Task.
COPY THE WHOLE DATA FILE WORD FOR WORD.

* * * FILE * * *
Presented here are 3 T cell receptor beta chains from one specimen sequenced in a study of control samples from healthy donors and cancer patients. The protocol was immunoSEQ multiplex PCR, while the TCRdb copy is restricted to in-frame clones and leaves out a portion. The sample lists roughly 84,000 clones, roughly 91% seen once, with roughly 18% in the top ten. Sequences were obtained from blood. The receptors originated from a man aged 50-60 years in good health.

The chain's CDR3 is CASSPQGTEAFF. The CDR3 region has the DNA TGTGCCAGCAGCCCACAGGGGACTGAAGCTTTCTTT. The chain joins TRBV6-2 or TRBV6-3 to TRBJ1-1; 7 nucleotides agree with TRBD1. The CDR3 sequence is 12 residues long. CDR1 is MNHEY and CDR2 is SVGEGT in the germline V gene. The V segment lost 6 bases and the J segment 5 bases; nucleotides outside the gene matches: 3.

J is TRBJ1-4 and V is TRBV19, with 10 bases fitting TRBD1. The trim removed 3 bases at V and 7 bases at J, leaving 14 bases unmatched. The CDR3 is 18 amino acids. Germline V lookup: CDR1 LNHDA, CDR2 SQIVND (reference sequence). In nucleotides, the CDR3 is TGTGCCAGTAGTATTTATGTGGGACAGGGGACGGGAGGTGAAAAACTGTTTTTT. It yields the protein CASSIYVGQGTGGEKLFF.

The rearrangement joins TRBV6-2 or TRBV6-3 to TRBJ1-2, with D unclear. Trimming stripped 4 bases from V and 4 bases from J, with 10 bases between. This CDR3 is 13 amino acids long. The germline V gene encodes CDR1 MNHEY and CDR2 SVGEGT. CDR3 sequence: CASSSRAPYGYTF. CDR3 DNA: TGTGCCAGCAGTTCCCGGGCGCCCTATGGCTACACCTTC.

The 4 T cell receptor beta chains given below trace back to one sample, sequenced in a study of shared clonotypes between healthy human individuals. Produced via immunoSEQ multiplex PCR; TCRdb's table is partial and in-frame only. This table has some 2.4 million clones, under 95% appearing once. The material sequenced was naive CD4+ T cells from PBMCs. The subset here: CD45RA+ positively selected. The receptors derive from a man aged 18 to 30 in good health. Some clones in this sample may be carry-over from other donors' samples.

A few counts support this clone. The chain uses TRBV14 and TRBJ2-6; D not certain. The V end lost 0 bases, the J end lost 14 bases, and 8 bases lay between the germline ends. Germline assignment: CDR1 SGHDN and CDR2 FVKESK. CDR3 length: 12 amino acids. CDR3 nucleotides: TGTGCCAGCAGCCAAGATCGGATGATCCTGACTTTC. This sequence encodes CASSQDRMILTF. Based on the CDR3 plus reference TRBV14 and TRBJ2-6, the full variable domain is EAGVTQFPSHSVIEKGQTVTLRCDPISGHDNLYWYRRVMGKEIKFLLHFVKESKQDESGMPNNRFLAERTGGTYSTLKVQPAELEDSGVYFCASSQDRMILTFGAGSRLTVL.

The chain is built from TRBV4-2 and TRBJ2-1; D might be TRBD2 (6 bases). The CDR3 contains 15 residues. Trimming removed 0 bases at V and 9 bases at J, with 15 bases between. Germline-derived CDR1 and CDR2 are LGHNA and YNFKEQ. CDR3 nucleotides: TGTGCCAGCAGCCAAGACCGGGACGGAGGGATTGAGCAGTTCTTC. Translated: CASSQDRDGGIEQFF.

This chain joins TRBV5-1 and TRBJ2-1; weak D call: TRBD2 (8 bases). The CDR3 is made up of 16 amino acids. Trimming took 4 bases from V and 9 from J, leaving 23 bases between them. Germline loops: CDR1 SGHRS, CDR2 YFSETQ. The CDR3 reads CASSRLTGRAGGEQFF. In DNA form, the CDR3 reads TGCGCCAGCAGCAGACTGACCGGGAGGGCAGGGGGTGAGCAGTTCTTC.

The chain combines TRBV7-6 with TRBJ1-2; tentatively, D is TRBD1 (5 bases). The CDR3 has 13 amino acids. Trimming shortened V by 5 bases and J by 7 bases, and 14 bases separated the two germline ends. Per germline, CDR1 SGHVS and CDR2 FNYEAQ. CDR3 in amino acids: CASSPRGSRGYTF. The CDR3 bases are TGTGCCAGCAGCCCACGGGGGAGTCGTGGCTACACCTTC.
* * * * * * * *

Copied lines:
Presented here are 3 T cell receptor beta chains from one specimen sequenced in a study of control samples from healthy donors and cancer patients. The protocol was immunoSEQ multiplex PCR, while the TCRdb copy is restricted to in-frame clones and leaves out a portion. The sample lists roughly 84,000 clones, roughly 91% seen once, with roughly 18% in the top ten. Sequences were obtained from blood. The receptors originated from a man aged 50-60 years in good health.

The chain's CDR3 is CASSPQGTEAFF. The CDR3 region has the DNA TGTGCCAGCAGCCCACAGGGGACTGAAGCTTTCTTT. The chain joins TRBV6-2 or TRBV6-3 to TRBJ1-1; 7 nucleotides agree with TRBD1. The CDR3 sequence is 12 residues long. CDR1 is MNHEY and CDR2 is SVGEGT in the germline V gene. The V segment lost 6 bases and the J segment 5 bases; nucleotides outside the gene matches: 3.

J is TRBJ1-4 and V is TRBV19, with 10 bases fitting TRBD1. The trim removed 3 bases at V and 7 bases at J, leaving 14 bases unmatched. The CDR3 is 18 amino acids. Germline V lookup: CDR1 LNHDA, CDR2 SQIVND (reference sequence). In nucleotides, the CDR3 is TGTGCCAGTAGTATTTATGTGGGACAGGGGACGGGAGGTGAAAAACTGTTTTTT. It yields the protein CASSIYVGQGTGGEKLFF.

The rearrangement joins TRBV6-2 or TRBV6-3 to TRBJ1-2, with D unclear. Trimming stripped 4 bases from V and 4 bases from J, with 10 bases between. This CDR3 is 13 amino acids long. The germline V gene encodes CDR1 MNHEY and CDR2 SVGEGT. CDR3 sequence: CASSSRAPYGYTF. CDR3 DNA: TGTGCCAGCAGTTCCCGGGCGCCCTATGGCTACACCTTC.

The 4 T cell receptor beta chains given below trace back to one sample, sequenced in a study of shared clonotypes between healthy human individuals. Produced via immunoSEQ multiplex PCR; TCRdb's table is partial and in-frame only. This table has some 2.4 million clones, under 95% appearing once. The material sequenced was naive CD4+ T cells from PBMCs. The subset here: CD45RA+ positively selected. The receptors derive from a man aged 18 to 30 in good health. Some clones in this sample may be carry-over from other donors' samples.

A few counts support this clone. The chain uses TRBV14 and TRBJ2-6; D not certain. The V end lost 0 bases, the J end lost 14 bases, and 8 bases lay between the germline ends. Germline assignment: CDR1 SGHDN and CDR2 FVKESK. CDR3 length: 12 amino acids. CDR3 nucleotides: TGTGCCAGCAGCCAAGATCGGATGATCCTGACTTTC. This sequence encodes CASSQDRMILTF. Based on the CDR3 plus reference TRBV14 and TRBJ2-6, the full variable domain is EAGVTQFPSHSVIEKGQTVTLRCDPISGHDNLYWYRRVMGKEIKFLLHFVKESKQDESGMPNNRFLAERTGGTYSTLKVQPAELEDSGVYFCASSQDRMILTFGAGSRLTVL.

The chain is built from TRBV4-2 and TRBJ2-1; D might be TRBD2 (6 bases). The CDR3 contains 15 residues. Trimming removed 0 bases at V and 9 bases at J, with 15 bases between. Germline-derived CDR1 and CDR2 are LGHNA and YNFKEQ. CDR3 nucleotides: TGTGCCAGCAGCCAAGACCGGGACGGAGGGATTGAGCAGTTCTTC. Translated: CASSQDRDGGIEQFF.

This chain joins TRBV5-1 and TRBJ2-1; weak D call: TRBD2 (8 bases). The CDR3 is made up of 16 amino acids. Trimming took 4 bases from V and 9 from J, leaving 23 bases between them. Germline loops: CDR1 SGHRS, CDR2 YFSETQ. The CDR3 reads CASSRLTGRAGGEQFF. In DNA form, the CDR3 reads TGCGCCAGCAGCAGACTGACCGGGAGGGCAGGGGGTGAGCAGTTCTTC.

The chain combines TRBV7-6 with TRBJ1-2; tentatively, D is TRBD1 (5 bases). The CDR3 has 13 amino acids. Trimming shortened V by 5 bases and J by 7 bases, and 14 bases separated the two germline ends. Per germline, CDR1 SGHVS and CDR2 FNYEAQ. CDR3 in amino acids: CASSPRGSRGYTF. The CDR3 bases are TGTGCCAGCAGCCCACGGGGGAGTCGTGGCTACACCTTC.